My formal and informal skills not only don’t correspond to each other, but carry an inverse relationship in the extreme cases. For example, with respect to informal use, I ranked myself at least an 8 in most languages other than English. Russian earns the highest ranking of a 9 because for at least the previous 8 years it has become the generic language of my subconscious and the most proficient language to carry out the most naturally sounding down-to-earth conversations, despite the obvious gap in the formal category.

I abstained from assigning a 10 to Russian, not so much because of any infrequent grammatical oversights committed, which I attribute more to the formal category, but largely because having a personality inclined towards cultural disparity, I lost the yearning to speak in a manner considered most informal or purely native to any region. English, despite the formal prevalence, I ranked 7 in the informal category, since I have long ago lost the interest as well as appreciation to carry out simple conversations in this language, with every such attempt deviating towards formal speech. I even receive feedback, sometimes in the form of criticism, to the respect of sounding like a professor in a context that does not warrant such an approach. Personal conviction, or lack thereof, can largely impact each respective language category.

Pronunciation, interestingly enough, can carry an immense secondary influence to the development of other categories, especially speech. Incidentally, naturally-sounding pronunciation convinces your listener that you wield the language better than might otherwise be the case. It also tends to sustain longer, undisturbed conversations, and stimulate the internal input/output feedback loop, which causes the speaker to not only feel a greater sense of gratification, but to also develop quicker. My Polish pronunciation, for example, sounds fairly natural (because I experience much ecstasy in speaking it), to the extent that I progressed my informal use of the language fairly quickly, in a matter of several months, without hardly dedicating any notable time to the more formal or even grammatical elements.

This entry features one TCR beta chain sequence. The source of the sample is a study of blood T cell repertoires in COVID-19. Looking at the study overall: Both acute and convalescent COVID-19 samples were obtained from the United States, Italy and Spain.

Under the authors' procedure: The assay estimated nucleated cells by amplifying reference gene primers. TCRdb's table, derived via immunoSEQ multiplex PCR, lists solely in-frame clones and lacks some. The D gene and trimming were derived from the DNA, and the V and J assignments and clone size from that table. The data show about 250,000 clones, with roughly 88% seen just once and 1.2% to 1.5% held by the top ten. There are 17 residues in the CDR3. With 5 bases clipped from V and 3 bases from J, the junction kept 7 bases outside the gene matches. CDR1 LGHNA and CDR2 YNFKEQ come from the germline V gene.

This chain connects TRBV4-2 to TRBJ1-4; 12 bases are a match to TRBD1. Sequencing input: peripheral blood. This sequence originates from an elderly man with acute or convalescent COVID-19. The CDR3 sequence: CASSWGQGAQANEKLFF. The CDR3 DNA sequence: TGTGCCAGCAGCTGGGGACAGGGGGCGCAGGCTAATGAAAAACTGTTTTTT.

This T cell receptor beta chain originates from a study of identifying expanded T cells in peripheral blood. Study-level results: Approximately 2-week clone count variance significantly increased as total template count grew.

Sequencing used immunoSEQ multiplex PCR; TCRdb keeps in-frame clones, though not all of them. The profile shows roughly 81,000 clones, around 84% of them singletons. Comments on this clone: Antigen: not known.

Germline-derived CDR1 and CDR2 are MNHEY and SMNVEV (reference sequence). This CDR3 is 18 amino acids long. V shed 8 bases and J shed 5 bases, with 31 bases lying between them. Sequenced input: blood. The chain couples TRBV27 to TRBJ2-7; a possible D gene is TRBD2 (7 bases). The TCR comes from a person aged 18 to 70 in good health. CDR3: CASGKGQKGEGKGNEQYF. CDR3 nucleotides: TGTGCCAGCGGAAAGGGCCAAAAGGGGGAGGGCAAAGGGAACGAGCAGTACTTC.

The Reading category, I consider more of an indicator to read formal language not only in simple publications, but also literature. This has been my secondary focus in all languages since reading literature has remained one of my few consistent hobbies since adolescence. A score of 7, I consider sufficient to undertake even more profound literature and comprehend mostly everything, at least by context, with infrequent aid of a dictionary. I have even read several novels in Polish, lowest-rated in this category, although mostly translations of other previously read material. Lately, however, I finished the not previously read Franz Kafka’s Castle (Zamek), surprisingly without too much difficulty.

Reasons

I included the above table mainly to illustrate the possibility and the likelihood of directing attention to different aspects of the language in the process of its development (or decline.)

The main reason I observe why someone fails to make progress or even initiate the language acquisition journey, is lack of clearly defined reasons and goals. Let’s start with the reasons. Why do you wish to speak the language? Better yet, what do you find inadequate with the language(s) you already speak? Ideally, you should devise several responses, but at least one must be exceptionally strong. To help throughout travels? Experience suggests that lack of the target language will rarely devastate your travel plans. What have my reasons been for each language?